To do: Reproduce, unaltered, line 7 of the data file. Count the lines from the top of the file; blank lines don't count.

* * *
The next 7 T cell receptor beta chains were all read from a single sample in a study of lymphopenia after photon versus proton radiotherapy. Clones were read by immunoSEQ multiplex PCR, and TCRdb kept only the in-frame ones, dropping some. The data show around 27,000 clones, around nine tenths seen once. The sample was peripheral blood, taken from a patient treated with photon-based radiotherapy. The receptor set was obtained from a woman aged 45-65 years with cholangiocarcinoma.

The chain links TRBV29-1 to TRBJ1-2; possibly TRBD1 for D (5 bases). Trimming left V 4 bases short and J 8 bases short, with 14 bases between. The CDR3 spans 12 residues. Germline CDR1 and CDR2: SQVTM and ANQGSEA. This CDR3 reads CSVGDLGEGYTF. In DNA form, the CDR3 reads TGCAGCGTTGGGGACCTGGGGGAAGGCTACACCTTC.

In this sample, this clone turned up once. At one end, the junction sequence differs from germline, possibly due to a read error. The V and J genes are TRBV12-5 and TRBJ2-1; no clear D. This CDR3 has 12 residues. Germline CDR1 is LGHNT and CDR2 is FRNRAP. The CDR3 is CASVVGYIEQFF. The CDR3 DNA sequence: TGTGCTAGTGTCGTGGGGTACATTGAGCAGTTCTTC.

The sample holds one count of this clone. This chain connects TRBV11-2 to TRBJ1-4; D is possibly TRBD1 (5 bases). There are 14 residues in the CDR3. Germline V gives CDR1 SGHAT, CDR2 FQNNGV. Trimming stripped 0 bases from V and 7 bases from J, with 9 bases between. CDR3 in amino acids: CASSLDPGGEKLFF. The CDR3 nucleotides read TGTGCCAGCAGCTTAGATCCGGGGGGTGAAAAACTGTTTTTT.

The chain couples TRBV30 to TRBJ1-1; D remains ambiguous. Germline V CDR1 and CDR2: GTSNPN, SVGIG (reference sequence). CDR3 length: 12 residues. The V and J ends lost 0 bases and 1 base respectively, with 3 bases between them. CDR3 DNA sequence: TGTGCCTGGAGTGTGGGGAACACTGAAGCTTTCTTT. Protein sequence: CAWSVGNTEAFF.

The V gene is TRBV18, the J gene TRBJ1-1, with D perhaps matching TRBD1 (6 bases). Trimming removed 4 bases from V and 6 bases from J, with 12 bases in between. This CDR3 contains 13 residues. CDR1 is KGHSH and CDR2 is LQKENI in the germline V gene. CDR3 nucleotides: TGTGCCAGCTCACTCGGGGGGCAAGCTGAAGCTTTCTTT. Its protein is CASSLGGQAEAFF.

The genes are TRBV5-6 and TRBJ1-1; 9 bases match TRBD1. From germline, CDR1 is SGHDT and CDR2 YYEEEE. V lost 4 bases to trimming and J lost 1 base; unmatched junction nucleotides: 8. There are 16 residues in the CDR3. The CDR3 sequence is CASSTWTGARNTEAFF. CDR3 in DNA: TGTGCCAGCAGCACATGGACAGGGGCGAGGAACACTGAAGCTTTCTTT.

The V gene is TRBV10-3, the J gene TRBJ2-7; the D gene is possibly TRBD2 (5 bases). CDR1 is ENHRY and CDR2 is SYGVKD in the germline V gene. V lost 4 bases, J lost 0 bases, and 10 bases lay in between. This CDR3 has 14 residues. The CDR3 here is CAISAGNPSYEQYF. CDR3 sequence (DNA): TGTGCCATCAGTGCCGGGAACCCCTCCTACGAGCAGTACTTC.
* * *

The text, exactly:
The genes are TRBV5-6 and TRBJ1-1; 9 bases match TRBD1. From germline, CDR1 is SGHDT and CDR2 YYEEEE. V lost 4 bases to trimming and J lost 1 base; unmatched junction nucleotides: 8. There are 16 residues in the CDR3. The CDR3 sequence is CASSTWTGARNTEAFF. CDR3 in DNA: TGTGCCAGCAGCACATGGACAGGGGCGAGGAACACTGAAGCTTTCTTT.